A good budget can help your ministry plan for and stay focused on its highest priorities. Two upcoming webinars are being offered by ECCU to help you budget better.
Budgeting 101 is for ministries with annual revenues up to $2 million. It will be presented from 10:00 to 11:00 a.m. (PT) on August 16, 2012, and will cover:
- Different budget approaches
- The importance of aligning your budget with your mission
- Specific steps for creating, approving, and implementing a budget
- How and why to monitor budgets carefully
Vonna Laue, audit partner with CapinCrouse LLP, will present with Ingrid Robinson, founder/CEO of LenShaw Financial Services, and Mark Jones, ECCU vice president and senior banking consultant.
Advanced Budgeting, for ministries with annual revenues of more than $2 million, will go beyond the principles of basic budgeting to examine the greater complexities of budgeting for larger ministries. It will be presented from 10:00 to 11:00 a.m. (PT) on August 23, 2012, and will cover:
- The importance of accurately projecting revenue and how to do it
- Why and how to align money and mission
- How to use your budget to stay on mission
Arthur Wilson, CFO of The Park Ministries (Charlotte, North Carolina), will present with Billy Burnett, executive vice president and CFO with Joni and Friends International Disability Center, and Mark Jones, ECCU vice president and senior banking consultant.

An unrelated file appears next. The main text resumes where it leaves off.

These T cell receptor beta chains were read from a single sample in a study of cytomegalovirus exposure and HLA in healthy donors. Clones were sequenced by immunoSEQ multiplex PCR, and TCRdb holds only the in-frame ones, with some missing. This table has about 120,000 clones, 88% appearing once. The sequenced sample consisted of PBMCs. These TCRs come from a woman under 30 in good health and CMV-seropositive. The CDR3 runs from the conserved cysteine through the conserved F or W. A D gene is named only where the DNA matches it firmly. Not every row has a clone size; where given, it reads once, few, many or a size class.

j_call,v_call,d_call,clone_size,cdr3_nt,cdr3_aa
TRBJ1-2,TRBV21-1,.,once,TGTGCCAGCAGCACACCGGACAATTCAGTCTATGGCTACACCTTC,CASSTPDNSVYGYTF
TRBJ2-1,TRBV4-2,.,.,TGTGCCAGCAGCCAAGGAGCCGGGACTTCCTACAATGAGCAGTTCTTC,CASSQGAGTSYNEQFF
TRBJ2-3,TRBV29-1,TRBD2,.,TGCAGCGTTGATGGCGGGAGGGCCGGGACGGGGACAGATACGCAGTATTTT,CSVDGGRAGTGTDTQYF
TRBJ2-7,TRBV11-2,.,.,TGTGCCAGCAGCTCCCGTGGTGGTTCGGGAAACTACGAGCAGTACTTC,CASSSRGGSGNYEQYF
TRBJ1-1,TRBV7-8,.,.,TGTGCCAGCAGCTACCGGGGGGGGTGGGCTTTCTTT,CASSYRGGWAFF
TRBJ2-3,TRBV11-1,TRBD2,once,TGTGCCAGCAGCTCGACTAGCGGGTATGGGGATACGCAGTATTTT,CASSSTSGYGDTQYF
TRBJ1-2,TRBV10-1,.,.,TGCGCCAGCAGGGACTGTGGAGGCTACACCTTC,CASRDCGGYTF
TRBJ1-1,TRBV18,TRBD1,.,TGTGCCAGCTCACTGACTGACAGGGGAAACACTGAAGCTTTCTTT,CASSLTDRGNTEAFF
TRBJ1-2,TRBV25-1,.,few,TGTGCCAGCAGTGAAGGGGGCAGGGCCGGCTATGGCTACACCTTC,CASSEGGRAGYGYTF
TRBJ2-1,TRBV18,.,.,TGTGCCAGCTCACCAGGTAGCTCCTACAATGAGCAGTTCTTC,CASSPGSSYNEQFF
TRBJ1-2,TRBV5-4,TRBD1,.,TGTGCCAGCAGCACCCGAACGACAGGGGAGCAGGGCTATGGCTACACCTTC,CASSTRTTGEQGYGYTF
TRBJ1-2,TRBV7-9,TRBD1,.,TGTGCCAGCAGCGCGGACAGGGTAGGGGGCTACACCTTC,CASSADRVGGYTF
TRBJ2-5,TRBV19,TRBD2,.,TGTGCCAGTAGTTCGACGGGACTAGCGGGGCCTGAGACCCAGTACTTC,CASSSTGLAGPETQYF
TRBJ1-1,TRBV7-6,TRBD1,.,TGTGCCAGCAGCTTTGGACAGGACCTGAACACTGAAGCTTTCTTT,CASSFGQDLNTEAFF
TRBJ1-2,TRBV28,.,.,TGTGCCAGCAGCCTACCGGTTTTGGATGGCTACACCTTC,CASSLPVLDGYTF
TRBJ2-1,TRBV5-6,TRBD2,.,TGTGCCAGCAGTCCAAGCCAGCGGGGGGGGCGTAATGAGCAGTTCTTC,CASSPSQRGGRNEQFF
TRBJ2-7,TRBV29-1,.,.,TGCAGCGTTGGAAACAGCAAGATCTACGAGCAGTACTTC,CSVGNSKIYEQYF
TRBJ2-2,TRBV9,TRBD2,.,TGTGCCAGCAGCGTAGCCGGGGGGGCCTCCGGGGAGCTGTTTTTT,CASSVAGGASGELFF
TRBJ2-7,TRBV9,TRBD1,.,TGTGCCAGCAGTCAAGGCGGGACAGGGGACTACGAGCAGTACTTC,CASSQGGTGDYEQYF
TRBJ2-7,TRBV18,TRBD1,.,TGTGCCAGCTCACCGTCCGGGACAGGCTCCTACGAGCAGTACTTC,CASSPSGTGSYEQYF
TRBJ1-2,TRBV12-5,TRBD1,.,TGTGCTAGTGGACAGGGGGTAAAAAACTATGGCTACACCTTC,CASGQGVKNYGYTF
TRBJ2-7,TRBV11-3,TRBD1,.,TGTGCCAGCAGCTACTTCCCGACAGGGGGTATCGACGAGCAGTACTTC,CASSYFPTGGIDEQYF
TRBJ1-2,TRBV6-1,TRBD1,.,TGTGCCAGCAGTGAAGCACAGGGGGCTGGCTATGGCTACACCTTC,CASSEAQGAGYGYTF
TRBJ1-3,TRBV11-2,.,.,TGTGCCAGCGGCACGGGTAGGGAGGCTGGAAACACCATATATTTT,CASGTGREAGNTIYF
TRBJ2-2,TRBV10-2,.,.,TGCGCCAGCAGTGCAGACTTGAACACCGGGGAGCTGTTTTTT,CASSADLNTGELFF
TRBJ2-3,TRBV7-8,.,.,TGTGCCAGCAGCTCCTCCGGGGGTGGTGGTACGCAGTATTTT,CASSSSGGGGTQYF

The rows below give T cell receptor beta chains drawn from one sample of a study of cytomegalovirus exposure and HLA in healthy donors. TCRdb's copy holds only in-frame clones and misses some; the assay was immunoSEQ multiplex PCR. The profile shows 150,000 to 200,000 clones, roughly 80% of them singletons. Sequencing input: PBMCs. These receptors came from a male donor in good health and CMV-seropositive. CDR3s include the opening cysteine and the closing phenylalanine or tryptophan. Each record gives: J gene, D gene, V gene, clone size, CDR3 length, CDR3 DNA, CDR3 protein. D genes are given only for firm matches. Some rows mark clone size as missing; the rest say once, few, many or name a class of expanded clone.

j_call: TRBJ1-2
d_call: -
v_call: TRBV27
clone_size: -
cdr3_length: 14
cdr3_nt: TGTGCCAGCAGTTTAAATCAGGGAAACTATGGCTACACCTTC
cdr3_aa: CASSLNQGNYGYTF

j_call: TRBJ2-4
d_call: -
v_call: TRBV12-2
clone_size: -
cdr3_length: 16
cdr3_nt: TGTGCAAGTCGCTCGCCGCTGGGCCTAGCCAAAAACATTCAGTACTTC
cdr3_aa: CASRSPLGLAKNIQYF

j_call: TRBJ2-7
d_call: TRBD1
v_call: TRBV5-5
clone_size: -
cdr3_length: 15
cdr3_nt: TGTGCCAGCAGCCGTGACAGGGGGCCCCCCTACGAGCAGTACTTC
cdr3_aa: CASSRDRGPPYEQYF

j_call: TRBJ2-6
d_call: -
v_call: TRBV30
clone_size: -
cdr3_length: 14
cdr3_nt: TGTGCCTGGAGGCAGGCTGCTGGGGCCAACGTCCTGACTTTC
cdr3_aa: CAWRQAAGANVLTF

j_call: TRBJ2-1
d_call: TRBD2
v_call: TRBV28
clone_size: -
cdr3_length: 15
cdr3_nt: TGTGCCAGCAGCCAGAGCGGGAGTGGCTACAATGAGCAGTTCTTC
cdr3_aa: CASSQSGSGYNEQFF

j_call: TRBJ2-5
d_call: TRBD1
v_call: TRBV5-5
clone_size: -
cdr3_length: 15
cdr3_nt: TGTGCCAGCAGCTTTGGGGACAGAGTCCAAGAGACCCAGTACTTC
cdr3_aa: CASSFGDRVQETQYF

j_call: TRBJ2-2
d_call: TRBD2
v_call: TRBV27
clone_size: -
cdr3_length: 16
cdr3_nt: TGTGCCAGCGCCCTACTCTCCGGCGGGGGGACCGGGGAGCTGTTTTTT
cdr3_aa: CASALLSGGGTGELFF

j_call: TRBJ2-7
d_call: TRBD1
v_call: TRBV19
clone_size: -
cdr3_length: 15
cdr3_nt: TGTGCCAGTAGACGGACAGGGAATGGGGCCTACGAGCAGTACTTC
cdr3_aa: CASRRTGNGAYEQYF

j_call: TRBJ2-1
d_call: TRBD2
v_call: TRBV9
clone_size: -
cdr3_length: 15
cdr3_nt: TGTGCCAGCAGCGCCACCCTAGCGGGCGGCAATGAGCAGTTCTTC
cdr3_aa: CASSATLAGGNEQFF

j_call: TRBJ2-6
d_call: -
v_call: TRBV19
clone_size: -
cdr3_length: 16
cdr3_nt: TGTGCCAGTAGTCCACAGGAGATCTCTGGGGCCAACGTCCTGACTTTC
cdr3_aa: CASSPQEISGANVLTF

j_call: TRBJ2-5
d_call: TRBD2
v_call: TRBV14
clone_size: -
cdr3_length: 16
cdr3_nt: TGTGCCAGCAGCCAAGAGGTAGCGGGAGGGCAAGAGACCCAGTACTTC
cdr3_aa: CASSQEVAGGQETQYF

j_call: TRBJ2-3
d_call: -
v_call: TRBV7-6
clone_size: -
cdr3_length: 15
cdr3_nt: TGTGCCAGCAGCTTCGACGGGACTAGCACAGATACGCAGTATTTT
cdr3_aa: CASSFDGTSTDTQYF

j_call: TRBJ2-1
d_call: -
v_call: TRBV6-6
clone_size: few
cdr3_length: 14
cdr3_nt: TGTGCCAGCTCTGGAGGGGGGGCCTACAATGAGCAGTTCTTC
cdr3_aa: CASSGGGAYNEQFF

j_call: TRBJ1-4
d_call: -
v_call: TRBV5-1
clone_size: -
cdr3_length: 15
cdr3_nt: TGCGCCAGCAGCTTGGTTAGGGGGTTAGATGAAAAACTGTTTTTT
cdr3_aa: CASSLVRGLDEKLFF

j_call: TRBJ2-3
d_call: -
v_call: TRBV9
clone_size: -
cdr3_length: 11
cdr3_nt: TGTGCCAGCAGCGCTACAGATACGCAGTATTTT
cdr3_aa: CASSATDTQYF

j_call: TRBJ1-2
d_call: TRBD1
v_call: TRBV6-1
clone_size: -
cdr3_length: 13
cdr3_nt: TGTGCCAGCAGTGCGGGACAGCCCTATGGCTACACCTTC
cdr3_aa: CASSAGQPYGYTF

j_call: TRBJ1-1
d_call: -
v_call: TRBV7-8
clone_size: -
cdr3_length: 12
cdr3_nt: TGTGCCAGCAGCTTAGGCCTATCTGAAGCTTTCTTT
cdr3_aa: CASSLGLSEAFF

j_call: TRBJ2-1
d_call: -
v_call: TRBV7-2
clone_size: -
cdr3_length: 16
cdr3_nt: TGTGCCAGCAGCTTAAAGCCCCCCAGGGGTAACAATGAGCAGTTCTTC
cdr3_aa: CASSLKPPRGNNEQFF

These webinars are free. You can follow this link for more information and to register.
One of many lessons ministries have learned in recent years is the importance of cash reserves—having funds available when you need them. Without adequate reserves, the pursuit of your ministry’s mission may be in jeopardy.
A free ECCU webinar recording—Cash Reserves: Why you need them. How to build them.—can help.
By watching this webinar, you can expect to learn:
- What constitutes reserves and why they’re so important for every ministry
- About the process a ministry goes through to set a cash reserves target
- About the struggles and benefits ministries have experienced as they worked to achieve their cash reserve goals
- How an ECCU member ministry builds and manages cash reserves
You’ll also have access to a broad range of financial resources, including: A white paper, online tools, articles, book recommendations, and more.
To watch this webinar recording and access the additional resources, click here.
A key benefit of ECCU membership is the opportunities it creates to network with and learn from other ministries. The upcoming webinar, Proven Ways to Increase Giving to Your Ministry, is the latest example. Many of the insights and ideas you’ll hear in the webinar came from three member ministries.
Denver Rescue Mission is changing lives in the name of Christ by meeting people at their physical and spiritual points of need, with the goal of returning them to society as productive, self-sufficient citizens. We spoke with President/CEO Brad Meuli and VP of Development Griff Fryschlag, who were more than happy to share their experience and expertise.
Water Missions International in Charleston, South Carolina, is a Christian engineering organization that provides access to safe water and sanitation to people in developing countries and areas where disaster has stricken. While doing this, they share the gospel with the people they’re serving. Megan Huffman, their development operations director, talked with us about some creative ways they go about raising the funds to cover their $9.3 million budget.